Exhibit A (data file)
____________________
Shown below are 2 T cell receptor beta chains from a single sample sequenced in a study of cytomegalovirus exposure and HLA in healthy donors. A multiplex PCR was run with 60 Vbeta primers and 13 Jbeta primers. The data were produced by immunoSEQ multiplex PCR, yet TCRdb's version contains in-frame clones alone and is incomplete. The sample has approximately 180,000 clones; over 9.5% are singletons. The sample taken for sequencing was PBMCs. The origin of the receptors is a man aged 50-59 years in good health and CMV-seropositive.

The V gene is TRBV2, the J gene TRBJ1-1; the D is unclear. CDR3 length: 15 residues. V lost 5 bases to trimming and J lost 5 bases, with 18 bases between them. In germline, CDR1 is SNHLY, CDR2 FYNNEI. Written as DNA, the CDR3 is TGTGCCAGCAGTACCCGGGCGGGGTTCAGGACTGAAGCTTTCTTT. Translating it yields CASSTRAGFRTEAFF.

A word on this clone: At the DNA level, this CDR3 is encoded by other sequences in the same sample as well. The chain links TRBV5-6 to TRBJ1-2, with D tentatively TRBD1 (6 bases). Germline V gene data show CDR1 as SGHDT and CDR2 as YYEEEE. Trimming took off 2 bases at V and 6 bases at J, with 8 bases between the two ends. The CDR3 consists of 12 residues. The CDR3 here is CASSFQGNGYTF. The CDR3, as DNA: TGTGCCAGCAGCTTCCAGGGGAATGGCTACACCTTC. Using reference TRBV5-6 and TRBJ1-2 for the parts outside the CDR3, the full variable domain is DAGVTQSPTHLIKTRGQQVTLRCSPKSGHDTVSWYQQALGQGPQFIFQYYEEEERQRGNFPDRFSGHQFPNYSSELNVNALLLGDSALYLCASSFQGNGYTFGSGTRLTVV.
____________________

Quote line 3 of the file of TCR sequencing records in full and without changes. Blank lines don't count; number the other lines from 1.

A word on this clone: At the DNA level, this CDR3 is encoded by other sequences in the same sample as well. The chain links TRBV5-6 to TRBJ1-2, with D tentatively TRBD1 (6 bases). Germline V gene data show CDR1 as SGHDT and CDR2 as YYEEEE. Trimming took off 2 bases at V and 6 bases at J, with 8 bases between the two ends. The CDR3 consists of 12 residues. The CDR3 here is CASSFQGNGYTF. The CDR3, as DNA: TGTGCCAGCAGCTTCCAGGGGAATGGCTACACCTTC. Using reference TRBV5-6 and TRBJ1-2 for the parts outside the CDR3, the full variable domain is DAGVTQSPTHLIKTRGQQVTLRCSPKSGHDTVSWYQQALGQGPQFIFQYYEEEERQRGNFPDRFSGHQFPNYSSELNVNALLLGDSALYLCASSFQGNGYTFGSGTRLTVV.